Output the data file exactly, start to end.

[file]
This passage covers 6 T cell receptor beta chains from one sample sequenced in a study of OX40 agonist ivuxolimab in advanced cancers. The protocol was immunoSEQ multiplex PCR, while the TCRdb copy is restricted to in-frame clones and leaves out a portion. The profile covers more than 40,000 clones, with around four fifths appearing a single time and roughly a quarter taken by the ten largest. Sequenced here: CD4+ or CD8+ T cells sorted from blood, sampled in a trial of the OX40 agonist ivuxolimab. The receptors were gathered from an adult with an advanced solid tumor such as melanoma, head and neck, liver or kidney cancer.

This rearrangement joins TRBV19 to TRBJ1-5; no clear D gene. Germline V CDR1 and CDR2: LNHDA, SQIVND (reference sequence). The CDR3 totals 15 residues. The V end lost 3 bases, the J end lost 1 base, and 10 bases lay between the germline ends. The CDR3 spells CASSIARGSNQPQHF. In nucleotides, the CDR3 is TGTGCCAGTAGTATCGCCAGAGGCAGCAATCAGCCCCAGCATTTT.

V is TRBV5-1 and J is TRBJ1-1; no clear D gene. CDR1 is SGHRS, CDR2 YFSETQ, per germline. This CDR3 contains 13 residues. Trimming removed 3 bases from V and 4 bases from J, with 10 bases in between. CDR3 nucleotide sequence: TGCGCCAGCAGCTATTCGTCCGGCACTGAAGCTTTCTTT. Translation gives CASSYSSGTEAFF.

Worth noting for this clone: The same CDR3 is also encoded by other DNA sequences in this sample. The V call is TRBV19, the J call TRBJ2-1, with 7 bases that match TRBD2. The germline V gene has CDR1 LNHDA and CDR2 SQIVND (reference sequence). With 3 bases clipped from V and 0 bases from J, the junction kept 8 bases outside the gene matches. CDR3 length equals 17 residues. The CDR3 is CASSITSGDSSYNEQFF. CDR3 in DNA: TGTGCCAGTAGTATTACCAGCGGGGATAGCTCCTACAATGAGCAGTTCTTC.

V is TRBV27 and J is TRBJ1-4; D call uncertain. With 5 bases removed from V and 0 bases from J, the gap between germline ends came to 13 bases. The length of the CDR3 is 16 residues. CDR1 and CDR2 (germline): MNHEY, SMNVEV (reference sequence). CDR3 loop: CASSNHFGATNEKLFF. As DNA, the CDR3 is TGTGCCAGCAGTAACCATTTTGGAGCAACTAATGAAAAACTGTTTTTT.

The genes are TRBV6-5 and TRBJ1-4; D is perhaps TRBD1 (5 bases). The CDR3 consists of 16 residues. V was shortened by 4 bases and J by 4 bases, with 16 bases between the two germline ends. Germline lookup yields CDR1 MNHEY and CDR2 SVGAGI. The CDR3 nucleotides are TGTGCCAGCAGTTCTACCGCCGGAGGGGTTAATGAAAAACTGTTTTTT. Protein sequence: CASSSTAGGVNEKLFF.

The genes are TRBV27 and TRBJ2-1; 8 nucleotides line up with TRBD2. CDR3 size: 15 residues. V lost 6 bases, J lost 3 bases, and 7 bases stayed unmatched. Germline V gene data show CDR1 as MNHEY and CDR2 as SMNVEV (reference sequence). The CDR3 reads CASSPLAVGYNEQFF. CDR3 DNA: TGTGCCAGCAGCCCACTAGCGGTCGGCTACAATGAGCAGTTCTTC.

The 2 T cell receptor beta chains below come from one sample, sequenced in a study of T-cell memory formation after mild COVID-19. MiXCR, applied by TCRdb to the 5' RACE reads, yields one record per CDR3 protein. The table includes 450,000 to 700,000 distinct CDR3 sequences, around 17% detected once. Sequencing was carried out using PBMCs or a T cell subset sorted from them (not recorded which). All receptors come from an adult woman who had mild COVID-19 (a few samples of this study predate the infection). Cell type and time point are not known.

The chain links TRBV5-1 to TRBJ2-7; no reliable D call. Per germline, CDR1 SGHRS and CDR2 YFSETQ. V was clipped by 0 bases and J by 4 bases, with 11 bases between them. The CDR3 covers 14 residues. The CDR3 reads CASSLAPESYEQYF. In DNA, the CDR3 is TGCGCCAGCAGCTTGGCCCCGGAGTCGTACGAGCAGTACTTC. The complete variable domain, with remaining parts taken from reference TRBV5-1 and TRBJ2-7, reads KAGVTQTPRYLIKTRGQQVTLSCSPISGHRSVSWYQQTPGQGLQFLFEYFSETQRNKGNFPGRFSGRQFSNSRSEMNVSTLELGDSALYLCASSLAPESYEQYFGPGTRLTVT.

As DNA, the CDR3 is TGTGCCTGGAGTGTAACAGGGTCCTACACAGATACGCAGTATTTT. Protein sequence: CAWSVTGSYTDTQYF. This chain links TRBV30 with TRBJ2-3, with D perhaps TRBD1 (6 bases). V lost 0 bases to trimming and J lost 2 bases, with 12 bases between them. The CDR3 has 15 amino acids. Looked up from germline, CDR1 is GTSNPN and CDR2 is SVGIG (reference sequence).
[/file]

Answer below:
This passage covers 6 T cell receptor beta chains from one sample sequenced in a study of OX40 agonist ivuxolimab in advanced cancers. The protocol was immunoSEQ multiplex PCR, while the TCRdb copy is restricted to in-frame clones and leaves out a portion. The profile covers more than 40,000 clones, with around four fifths appearing a single time and roughly a quarter taken by the ten largest. Sequenced here: CD4+ or CD8+ T cells sorted from blood, sampled in a trial of the OX40 agonist ivuxolimab. The receptors were gathered from an adult with an advanced solid tumor such as melanoma, head and neck, liver or kidney cancer.

This rearrangement joins TRBV19 to TRBJ1-5; no clear D gene. Germline V CDR1 and CDR2: LNHDA, SQIVND (reference sequence). The CDR3 totals 15 residues. The V end lost 3 bases, the J end lost 1 base, and 10 bases lay between the germline ends. The CDR3 spells CASSIARGSNQPQHF. In nucleotides, the CDR3 is TGTGCCAGTAGTATCGCCAGAGGCAGCAATCAGCCCCAGCATTTT.

V is TRBV5-1 and J is TRBJ1-1; no clear D gene. CDR1 is SGHRS, CDR2 YFSETQ, per germline. This CDR3 contains 13 residues. Trimming removed 3 bases from V and 4 bases from J, with 10 bases in between. CDR3 nucleotide sequence: TGCGCCAGCAGCTATTCGTCCGGCACTGAAGCTTTCTTT. Translation gives CASSYSSGTEAFF.

Worth noting for this clone: The same CDR3 is also encoded by other DNA sequences in this sample. The V call is TRBV19, the J call TRBJ2-1, with 7 bases that match TRBD2. The germline V gene has CDR1 LNHDA and CDR2 SQIVND (reference sequence). With 3 bases clipped from V and 0 bases from J, the junction kept 8 bases outside the gene matches. CDR3 length equals 17 residues. The CDR3 is CASSITSGDSSYNEQFF. CDR3 in DNA: TGTGCCAGTAGTATTACCAGCGGGGATAGCTCCTACAATGAGCAGTTCTTC.

V is TRBV27 and J is TRBJ1-4; D call uncertain. With 5 bases removed from V and 0 bases from J, the gap between germline ends came to 13 bases. The length of the CDR3 is 16 residues. CDR1 and CDR2 (germline): MNHEY, SMNVEV (reference sequence). CDR3 loop: CASSNHFGATNEKLFF. As DNA, the CDR3 is TGTGCCAGCAGTAACCATTTTGGAGCAACTAATGAAAAACTGTTTTTT.

The genes are TRBV6-5 and TRBJ1-4; D is perhaps TRBD1 (5 bases). The CDR3 consists of 16 residues. V was shortened by 4 bases and J by 4 bases, with 16 bases between the two germline ends. Germline lookup yields CDR1 MNHEY and CDR2 SVGAGI. The CDR3 nucleotides are TGTGCCAGCAGTTCTACCGCCGGAGGGGTTAATGAAAAACTGTTTTTT. Protein sequence: CASSSTAGGVNEKLFF.

The genes are TRBV27 and TRBJ2-1; 8 nucleotides line up with TRBD2. CDR3 size: 15 residues. V lost 6 bases, J lost 3 bases, and 7 bases stayed unmatched. Germline V gene data show CDR1 as MNHEY and CDR2 as SMNVEV (reference sequence). The CDR3 reads CASSPLAVGYNEQFF. CDR3 DNA: TGTGCCAGCAGCCCACTAGCGGTCGGCTACAATGAGCAGTTCTTC.

The 2 T cell receptor beta chains below come from one sample, sequenced in a study of T-cell memory formation after mild COVID-19. MiXCR, applied by TCRdb to the 5' RACE reads, yields one record per CDR3 protein. The table includes 450,000 to 700,000 distinct CDR3 sequences, around 17% detected once. Sequencing was carried out using PBMCs or a T cell subset sorted from them (not recorded which). All receptors come from an adult woman who had mild COVID-19 (a few samples of this study predate the infection). Cell type and time point are not known.

The chain links TRBV5-1 to TRBJ2-7; no reliable D call. Per germline, CDR1 SGHRS and CDR2 YFSETQ. V was clipped by 0 bases and J by 4 bases, with 11 bases between them. The CDR3 covers 14 residues. The CDR3 reads CASSLAPESYEQYF. In DNA, the CDR3 is TGCGCCAGCAGCTTGGCCCCGGAGTCGTACGAGCAGTACTTC. The complete variable domain, with remaining parts taken from reference TRBV5-1 and TRBJ2-7, reads KAGVTQTPRYLIKTRGQQVTLSCSPISGHRSVSWYQQTPGQGLQFLFEYFSETQRNKGNFPGRFSGRQFSNSRSEMNVSTLELGDSALYLCASSLAPESYEQYFGPGTRLTVT.

As DNA, the CDR3 is TGTGCCTGGAGTGTAACAGGGTCCTACACAGATACGCAGTATTTT. Protein sequence: CAWSVTGSYTDTQYF. This chain links TRBV30 with TRBJ2-3, with D perhaps TRBD1 (6 bases). V lost 0 bases to trimming and J lost 2 bases, with 12 bases between them. The CDR3 has 15 amino acids. Looked up from germline, CDR1 is GTSNPN and CDR2 is SVGIG (reference sequence).